What is ultrasound?

Ultrasound is a type of therapy that uses ultrasound waves for therapeutic benefit. Ultrasound allows for the tissue beneath the skin to be stimulated using high frequency sound waves- these sound waves cannot be heard by humans.

The evidence for ultrasound varies and each person responds differently to treatment.

How is ultrasound used?

Ultrasound is applied using an applicator or transducer in direct contact with the patient’s skin. Gel reduces friction and helps with the transmission of the ultrasound waves.

What types of conditions can ultrasound treat?

There are many different conditions that ultrasound treatment can help with and any tissue that is injured can be treated with ultrasound. Ultrasound is often used alongside other physiotherapy treatment methods such as exercises.

Your physiotherapist will fully assess you to determine what is causing your symptoms and the best way to treat those symptoms. You will be provided with a tailored treatment programme which may include ultrasound.

Examples of conditions treated with ultrasound:

  • Muscle strains
  • Ligament strains
  • Joint inflammation
  • Tendonitis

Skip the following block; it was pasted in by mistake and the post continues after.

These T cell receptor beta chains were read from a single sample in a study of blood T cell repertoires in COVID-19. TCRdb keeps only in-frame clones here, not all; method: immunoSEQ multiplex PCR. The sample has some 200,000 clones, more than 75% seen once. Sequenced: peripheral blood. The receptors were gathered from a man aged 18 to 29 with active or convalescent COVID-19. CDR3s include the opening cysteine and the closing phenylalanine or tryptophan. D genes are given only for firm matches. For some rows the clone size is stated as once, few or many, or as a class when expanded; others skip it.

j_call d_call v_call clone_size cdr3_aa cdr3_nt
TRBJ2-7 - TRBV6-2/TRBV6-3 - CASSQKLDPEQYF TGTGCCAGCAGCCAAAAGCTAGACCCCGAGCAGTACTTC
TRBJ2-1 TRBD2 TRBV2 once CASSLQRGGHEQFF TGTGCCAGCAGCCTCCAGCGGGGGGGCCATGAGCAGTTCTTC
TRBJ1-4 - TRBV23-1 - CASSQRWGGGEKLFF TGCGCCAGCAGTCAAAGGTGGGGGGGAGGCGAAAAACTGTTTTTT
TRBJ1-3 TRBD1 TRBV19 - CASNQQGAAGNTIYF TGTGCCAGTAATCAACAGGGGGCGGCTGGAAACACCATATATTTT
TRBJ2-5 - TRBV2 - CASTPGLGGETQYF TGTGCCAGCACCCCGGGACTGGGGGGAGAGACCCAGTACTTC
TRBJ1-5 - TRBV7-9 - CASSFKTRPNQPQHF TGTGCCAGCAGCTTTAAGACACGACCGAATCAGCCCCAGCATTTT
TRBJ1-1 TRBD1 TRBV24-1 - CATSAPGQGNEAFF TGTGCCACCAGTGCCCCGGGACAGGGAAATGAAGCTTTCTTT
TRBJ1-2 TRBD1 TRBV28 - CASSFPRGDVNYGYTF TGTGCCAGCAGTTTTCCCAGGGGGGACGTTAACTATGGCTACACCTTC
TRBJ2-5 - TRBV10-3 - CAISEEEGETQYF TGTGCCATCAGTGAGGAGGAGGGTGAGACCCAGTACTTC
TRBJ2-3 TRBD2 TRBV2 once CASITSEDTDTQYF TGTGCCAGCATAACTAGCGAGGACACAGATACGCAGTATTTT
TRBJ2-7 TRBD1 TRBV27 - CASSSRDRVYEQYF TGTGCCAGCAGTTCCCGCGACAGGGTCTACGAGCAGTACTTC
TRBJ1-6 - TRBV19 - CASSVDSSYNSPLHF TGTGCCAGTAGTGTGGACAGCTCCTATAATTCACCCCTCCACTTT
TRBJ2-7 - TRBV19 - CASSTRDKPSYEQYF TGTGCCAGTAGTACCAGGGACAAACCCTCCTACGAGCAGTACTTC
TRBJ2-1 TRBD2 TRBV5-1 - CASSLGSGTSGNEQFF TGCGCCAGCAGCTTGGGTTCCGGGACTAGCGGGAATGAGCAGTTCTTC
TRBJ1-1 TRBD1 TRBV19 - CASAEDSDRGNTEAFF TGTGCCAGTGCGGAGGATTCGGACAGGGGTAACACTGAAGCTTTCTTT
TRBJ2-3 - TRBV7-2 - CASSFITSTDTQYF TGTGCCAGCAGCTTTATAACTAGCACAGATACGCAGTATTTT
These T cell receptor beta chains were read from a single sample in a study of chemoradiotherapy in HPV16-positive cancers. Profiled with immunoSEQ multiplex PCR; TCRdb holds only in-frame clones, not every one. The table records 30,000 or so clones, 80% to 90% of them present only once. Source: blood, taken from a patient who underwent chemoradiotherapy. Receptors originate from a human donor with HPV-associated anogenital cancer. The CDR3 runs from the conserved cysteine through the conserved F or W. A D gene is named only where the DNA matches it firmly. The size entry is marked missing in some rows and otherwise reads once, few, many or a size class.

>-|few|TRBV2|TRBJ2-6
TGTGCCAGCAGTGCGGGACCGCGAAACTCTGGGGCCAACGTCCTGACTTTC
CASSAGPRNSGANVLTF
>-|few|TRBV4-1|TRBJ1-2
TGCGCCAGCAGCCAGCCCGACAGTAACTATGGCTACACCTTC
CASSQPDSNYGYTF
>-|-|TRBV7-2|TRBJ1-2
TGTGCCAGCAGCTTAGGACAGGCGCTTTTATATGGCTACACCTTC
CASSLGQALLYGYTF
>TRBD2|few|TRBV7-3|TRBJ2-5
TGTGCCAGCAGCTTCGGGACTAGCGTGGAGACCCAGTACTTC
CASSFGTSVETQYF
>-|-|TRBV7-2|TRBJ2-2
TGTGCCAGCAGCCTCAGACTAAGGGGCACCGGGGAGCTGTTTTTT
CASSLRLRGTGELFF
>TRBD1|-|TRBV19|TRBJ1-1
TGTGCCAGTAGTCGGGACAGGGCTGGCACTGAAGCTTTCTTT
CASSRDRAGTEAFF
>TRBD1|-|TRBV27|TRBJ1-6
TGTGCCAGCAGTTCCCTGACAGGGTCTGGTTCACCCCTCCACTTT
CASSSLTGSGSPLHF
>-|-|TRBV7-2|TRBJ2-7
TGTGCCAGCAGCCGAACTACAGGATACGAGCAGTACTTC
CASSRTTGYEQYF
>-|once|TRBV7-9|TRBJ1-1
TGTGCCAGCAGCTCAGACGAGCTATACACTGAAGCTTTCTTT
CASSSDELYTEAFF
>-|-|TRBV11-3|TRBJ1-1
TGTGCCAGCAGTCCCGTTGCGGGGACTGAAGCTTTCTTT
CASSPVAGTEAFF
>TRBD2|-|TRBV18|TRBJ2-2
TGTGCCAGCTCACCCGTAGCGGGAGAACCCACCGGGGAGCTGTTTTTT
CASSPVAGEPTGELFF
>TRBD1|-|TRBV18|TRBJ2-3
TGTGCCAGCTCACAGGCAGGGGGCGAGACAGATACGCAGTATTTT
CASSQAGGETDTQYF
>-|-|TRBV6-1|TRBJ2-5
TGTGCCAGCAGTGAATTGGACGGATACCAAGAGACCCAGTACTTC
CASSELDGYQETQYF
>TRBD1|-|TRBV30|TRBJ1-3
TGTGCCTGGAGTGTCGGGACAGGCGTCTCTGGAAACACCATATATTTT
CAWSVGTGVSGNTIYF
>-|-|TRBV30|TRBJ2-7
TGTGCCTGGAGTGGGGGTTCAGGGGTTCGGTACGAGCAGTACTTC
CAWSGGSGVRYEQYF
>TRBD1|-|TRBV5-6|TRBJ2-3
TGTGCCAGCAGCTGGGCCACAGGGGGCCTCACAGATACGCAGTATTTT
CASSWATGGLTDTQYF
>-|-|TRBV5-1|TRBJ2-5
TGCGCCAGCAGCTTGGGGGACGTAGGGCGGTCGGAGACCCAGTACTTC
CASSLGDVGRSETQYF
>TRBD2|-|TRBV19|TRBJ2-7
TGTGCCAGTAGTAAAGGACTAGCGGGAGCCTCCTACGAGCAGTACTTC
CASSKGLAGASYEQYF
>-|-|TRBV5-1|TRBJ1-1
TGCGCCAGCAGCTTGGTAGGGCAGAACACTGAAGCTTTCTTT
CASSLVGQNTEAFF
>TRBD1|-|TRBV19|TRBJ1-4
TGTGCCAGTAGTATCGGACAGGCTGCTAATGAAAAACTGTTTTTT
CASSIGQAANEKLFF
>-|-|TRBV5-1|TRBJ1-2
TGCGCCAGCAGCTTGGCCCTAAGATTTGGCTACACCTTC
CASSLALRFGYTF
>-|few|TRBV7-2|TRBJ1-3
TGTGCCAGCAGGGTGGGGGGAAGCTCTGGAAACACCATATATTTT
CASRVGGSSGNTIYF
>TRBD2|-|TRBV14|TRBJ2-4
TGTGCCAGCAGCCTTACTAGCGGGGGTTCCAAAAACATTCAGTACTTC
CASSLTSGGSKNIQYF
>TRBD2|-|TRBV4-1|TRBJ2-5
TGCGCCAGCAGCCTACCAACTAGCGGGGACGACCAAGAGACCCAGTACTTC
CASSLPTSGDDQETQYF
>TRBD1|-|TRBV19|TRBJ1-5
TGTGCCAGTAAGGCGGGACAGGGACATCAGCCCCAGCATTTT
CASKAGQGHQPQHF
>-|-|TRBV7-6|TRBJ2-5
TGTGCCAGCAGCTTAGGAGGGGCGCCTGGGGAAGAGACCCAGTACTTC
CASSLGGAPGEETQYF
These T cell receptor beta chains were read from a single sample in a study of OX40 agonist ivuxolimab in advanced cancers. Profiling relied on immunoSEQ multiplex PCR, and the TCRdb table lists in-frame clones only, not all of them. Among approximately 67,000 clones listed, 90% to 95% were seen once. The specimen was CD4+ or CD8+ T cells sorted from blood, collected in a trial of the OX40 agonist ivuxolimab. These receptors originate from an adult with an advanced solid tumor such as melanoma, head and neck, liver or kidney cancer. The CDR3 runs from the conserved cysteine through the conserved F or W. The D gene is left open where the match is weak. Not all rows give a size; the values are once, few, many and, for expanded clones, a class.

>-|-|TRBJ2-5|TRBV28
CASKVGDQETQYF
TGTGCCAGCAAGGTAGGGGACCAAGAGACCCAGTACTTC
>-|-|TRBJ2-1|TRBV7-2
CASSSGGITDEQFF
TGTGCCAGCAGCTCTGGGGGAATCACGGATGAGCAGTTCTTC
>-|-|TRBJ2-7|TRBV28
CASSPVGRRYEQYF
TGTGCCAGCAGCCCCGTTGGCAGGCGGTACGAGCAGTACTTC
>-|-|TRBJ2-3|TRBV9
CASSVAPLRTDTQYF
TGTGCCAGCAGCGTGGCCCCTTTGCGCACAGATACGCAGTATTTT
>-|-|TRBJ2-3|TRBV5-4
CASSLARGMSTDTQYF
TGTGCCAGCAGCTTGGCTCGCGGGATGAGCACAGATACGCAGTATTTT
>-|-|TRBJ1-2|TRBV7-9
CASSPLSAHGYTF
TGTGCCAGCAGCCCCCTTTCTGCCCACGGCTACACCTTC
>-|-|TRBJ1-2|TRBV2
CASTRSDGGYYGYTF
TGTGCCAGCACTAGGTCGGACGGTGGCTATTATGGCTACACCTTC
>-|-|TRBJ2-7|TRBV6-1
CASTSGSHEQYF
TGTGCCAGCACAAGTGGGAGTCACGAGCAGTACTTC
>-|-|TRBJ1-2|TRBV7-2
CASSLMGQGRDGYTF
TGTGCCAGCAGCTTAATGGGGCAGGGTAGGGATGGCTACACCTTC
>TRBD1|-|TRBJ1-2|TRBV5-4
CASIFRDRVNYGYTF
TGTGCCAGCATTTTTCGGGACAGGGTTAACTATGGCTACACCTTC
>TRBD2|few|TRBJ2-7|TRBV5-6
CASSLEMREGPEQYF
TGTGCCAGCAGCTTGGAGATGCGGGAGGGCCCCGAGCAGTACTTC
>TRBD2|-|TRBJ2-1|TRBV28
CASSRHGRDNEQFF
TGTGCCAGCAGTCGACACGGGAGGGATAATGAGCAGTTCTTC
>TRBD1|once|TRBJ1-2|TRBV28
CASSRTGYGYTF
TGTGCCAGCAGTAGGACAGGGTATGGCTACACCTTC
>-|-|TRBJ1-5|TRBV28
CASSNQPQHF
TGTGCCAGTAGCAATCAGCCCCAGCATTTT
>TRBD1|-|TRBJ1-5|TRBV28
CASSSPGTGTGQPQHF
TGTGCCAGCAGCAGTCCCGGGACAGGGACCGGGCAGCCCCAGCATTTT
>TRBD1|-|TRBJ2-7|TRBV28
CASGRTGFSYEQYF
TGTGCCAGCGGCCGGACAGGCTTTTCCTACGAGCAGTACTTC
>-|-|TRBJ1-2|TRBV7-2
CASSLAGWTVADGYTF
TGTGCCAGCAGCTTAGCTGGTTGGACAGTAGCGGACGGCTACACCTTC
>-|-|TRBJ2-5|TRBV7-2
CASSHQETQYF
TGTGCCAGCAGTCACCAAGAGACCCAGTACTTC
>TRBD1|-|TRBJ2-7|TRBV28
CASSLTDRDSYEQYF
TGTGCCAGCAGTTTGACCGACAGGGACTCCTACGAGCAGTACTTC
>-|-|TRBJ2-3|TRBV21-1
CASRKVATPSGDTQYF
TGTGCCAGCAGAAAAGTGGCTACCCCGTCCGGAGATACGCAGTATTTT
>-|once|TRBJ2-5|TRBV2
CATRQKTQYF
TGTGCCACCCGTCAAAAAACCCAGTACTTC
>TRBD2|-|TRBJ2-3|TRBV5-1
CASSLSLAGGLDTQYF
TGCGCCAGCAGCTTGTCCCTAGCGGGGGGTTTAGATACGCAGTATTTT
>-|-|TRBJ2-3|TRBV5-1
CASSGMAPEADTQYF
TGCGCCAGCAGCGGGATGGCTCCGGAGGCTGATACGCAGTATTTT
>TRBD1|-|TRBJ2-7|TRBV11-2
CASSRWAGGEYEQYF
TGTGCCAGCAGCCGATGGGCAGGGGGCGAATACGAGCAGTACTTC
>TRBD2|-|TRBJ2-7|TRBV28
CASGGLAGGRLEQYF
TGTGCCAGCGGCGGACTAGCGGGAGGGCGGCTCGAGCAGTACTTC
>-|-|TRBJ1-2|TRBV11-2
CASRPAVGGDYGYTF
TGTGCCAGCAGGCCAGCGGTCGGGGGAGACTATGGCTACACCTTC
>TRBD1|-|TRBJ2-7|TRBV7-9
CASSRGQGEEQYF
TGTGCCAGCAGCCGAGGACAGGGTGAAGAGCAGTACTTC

• Joint inflammation
  • Impingement syndrome
  • Plantar fasciitis
  • Rheumatoid arthritis
  • Bursitis
  • Scar tissue adhesion
  • Oseteoarthritis
  • Facet irritation

What are the benefits of ultrasound?

There are 3 main benefits of ultrasound therapy:

  1. Accelerated healing due to the increase of blood flow into the area
  2. Reduced pain due to decreased oedema and swelling
  3. Gentle massage of muscles, ligaments and tendons as no strain is added, scar tissue may also be softened.

The benefits of ultrasound are due to non-thermal and thermal effects.

Thermal effects occur as the sound waves are absorbed and these include increased blood flow, increased cell metabolism, and increased extensibility of connective tissue.

When should ultrasound be avoided?

Ultrasound is generally a very safe treatment when used correctly however there are some circumstances where it shouldn’t be used.

  • Ultrasound shouldn’t be used in these circumstances:
  • Straight after injury
  • Deep vein thrombosis is suspected
  • Pacemaker

Or over:

  • Fractures
  • The cranium
  • Major nerves

Why Farrell Physiotherapy?

We pride ourselves on providing excellent patient care ensuring you are always at the centre of what we do. We are committed to continuous education and development to make sure we are up to date with the latest practices and therefore you can feel confident you are getting the best possible advice and care when coming to Farrell Physiotherapy

If you would like to find out more about ultrasound or any of our other treatments, or would like to book an assessment please call 01245 615 051 or e-mail: infofarrellphysiotherapy@gmail.com.